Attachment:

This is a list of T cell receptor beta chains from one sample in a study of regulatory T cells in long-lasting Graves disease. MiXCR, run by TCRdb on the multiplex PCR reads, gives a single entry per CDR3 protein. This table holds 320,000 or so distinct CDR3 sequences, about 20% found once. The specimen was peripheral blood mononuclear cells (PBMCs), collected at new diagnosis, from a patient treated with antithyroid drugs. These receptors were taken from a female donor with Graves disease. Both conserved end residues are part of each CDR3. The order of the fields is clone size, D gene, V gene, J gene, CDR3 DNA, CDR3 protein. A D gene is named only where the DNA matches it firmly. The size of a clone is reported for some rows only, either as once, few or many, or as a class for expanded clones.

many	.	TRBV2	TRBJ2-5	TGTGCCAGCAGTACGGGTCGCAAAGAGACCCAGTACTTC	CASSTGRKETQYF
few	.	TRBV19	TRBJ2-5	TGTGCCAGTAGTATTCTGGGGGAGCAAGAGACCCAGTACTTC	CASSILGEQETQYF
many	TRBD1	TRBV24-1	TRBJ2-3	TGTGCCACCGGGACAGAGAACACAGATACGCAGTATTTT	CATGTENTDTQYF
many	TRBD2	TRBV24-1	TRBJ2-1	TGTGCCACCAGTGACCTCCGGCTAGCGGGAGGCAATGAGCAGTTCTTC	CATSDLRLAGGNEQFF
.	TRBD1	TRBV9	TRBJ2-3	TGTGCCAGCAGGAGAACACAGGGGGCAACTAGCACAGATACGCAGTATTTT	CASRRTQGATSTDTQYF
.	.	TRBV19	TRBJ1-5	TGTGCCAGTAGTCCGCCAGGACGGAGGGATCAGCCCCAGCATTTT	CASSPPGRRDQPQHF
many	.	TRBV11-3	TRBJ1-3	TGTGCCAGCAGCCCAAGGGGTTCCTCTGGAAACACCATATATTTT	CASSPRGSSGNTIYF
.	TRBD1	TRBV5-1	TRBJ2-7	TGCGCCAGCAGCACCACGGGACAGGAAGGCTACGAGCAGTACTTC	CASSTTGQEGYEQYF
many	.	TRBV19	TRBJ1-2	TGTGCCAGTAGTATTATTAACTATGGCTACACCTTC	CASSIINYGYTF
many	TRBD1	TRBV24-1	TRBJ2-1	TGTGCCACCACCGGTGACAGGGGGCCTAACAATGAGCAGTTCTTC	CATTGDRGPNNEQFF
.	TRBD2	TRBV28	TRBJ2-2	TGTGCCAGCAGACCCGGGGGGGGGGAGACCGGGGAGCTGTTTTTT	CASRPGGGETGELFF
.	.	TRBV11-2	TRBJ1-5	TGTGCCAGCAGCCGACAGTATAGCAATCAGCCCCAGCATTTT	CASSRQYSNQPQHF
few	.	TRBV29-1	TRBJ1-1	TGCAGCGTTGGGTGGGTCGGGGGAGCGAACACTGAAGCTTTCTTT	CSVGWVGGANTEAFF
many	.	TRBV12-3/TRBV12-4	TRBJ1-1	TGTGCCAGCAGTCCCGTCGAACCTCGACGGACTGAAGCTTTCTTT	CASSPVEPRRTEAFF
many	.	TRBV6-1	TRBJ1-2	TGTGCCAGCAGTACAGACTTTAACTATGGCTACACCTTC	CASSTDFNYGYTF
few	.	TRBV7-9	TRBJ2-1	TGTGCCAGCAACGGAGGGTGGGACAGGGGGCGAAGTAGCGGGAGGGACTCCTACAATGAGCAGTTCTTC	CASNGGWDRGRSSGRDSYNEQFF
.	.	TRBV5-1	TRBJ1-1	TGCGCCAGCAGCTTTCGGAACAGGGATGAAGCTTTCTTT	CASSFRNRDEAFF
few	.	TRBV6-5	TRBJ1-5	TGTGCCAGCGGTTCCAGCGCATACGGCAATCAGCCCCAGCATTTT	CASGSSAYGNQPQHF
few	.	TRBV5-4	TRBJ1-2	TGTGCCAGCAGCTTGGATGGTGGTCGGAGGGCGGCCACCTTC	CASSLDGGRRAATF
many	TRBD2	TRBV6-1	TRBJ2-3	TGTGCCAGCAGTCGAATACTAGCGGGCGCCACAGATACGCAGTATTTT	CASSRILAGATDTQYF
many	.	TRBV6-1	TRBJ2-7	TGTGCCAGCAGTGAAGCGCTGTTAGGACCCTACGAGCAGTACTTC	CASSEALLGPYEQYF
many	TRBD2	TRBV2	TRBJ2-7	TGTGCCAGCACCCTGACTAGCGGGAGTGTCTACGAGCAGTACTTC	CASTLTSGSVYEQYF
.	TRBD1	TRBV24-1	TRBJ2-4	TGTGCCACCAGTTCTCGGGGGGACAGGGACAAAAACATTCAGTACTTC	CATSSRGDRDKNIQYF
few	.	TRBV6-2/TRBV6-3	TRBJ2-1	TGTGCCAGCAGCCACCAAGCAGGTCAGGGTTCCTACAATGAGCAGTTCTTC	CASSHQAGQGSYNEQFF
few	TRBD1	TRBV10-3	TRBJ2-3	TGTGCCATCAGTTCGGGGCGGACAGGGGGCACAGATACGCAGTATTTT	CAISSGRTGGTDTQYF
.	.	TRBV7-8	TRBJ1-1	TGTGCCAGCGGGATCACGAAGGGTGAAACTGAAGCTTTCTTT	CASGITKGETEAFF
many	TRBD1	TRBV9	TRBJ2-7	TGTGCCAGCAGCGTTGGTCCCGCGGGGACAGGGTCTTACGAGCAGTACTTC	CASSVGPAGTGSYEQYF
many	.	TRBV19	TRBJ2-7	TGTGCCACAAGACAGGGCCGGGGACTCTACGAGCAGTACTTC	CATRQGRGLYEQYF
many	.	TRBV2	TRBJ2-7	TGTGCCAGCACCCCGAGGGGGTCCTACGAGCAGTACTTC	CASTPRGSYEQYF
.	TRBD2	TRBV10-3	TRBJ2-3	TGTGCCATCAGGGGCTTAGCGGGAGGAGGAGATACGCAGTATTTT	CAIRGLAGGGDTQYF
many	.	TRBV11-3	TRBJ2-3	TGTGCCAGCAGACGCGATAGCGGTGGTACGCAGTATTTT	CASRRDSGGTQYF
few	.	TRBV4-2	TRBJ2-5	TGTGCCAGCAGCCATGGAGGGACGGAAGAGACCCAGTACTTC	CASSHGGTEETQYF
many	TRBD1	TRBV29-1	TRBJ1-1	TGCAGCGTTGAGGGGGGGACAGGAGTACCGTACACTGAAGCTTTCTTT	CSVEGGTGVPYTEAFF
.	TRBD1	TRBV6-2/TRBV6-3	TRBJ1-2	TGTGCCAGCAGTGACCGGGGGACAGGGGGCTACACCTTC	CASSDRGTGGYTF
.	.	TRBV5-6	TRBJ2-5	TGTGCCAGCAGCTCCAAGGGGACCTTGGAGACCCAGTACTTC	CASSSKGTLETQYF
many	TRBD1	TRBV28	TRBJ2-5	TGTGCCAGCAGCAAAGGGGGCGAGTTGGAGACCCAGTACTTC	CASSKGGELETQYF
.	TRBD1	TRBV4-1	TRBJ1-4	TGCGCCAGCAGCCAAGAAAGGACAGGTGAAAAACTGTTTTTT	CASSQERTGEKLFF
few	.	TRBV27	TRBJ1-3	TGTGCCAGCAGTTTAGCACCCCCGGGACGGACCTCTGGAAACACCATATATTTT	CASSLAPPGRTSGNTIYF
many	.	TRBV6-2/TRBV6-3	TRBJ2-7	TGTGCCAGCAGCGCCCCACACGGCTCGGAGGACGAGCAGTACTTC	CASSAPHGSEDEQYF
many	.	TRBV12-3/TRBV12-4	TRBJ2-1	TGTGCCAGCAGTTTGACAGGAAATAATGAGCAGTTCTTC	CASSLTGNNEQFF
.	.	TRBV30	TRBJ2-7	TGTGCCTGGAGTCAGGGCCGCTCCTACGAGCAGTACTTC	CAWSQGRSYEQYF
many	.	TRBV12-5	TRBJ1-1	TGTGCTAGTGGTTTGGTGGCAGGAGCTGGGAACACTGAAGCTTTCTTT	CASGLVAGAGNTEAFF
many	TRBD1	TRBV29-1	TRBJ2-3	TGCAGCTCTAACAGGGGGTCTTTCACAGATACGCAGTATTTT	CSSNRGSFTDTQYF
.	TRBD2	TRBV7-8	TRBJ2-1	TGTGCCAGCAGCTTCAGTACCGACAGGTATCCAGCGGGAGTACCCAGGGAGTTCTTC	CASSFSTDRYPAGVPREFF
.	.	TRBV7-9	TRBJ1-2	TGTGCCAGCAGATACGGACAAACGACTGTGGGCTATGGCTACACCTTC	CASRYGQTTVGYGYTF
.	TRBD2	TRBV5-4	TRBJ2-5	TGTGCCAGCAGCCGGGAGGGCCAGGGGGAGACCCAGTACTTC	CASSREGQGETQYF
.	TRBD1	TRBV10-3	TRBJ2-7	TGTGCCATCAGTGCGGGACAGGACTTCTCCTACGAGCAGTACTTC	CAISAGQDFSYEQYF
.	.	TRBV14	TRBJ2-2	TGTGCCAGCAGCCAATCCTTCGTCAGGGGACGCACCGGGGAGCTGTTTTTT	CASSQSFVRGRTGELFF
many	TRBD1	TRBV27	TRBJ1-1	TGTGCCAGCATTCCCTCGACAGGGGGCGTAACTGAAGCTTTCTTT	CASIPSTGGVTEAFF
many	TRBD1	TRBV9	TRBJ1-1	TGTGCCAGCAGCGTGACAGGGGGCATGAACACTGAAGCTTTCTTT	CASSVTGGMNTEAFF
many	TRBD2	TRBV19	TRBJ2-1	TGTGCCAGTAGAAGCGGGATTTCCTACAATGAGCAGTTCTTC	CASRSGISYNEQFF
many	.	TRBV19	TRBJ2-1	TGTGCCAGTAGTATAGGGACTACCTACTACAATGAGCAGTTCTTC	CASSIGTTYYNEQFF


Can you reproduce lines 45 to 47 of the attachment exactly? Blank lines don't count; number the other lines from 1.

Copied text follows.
.	TRBD2	TRBV7-8	TRBJ2-1	TGTGCCAGCAGCTTCAGTACCGACAGGTATCCAGCGGGAGTACCCAGGGAGTTCTTC	CASSFSTDRYPAGVPREFF
.	.	TRBV7-9	TRBJ1-2	TGTGCCAGCAGATACGGACAAACGACTGTGGGCTATGGCTACACCTTC	CASRYGQTTVGYGYTF
.	TRBD2	TRBV5-4	TRBJ2-5	TGTGCCAGCAGCCGGGAGGGCCAGGGGGAGACCCAGTACTTC	CASSREGQGETQYF